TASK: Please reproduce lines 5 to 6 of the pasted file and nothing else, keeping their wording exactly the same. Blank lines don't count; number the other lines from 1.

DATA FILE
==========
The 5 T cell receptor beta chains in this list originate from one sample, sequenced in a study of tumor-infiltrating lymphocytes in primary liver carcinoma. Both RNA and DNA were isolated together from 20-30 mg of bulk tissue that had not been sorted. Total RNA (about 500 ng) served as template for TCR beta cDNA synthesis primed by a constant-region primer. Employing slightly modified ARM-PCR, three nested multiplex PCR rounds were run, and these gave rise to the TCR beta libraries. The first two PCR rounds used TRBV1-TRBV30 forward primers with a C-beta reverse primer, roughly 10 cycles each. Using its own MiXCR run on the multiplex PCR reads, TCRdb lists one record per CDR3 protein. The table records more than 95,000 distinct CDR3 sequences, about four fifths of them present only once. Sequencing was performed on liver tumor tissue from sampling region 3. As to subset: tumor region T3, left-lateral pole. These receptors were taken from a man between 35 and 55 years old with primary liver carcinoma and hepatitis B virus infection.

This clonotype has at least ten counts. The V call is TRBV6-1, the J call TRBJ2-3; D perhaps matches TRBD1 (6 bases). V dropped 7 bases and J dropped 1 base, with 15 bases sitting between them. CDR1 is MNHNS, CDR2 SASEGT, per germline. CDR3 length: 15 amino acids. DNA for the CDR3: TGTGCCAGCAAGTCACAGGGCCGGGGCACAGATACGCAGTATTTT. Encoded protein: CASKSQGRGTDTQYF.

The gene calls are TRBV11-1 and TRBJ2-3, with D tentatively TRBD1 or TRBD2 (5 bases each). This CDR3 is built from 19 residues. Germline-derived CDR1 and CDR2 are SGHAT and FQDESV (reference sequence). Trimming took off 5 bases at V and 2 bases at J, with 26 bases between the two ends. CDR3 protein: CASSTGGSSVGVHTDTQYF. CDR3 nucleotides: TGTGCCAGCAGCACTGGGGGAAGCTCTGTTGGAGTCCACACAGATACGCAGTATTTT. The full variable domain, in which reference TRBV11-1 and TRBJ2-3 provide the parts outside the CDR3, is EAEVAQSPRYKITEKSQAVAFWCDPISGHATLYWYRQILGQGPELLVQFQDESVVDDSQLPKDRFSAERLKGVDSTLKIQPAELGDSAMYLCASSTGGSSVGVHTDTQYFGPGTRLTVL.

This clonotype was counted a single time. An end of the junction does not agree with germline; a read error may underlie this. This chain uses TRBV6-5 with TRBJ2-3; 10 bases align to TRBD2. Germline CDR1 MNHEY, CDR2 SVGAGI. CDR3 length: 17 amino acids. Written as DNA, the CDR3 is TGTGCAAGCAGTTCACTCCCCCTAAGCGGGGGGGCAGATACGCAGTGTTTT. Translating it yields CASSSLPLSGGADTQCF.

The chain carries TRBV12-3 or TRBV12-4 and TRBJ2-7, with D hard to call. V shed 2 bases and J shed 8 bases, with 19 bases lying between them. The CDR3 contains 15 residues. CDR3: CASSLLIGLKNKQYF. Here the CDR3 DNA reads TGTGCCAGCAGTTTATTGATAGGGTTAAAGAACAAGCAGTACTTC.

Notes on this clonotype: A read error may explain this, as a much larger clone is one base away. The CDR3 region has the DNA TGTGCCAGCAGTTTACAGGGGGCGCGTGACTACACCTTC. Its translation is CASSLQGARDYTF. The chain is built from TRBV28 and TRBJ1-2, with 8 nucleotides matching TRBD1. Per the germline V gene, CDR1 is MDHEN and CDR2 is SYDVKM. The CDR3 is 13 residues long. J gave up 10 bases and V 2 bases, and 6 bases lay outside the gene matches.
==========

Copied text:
The chain carries TRBV12-3 or TRBV12-4 and TRBJ2-7, with D hard to call. V shed 2 bases and J shed 8 bases, with 19 bases lying between them. The CDR3 contains 15 residues. CDR3: CASSLLIGLKNKQYF. Here the CDR3 DNA reads TGTGCCAGCAGTTTATTGATAGGGTTAAAGAACAAGCAGTACTTC.

Notes on this clonotype: A read error may explain this, as a much larger clone is one base away. The CDR3 region has the DNA TGTGCCAGCAGTTTACAGGGGGCGCGTGACTACACCTTC. Its translation is CASSLQGARDYTF. The chain is built from TRBV28 and TRBJ1-2, with 8 nucleotides matching TRBD1. Per the germline V gene, CDR1 is MDHEN and CDR2 is SYDVKM. The CDR3 is 13 residues long. J gave up 10 bases and V 2 bases, and 6 bases lay outside the gene matches.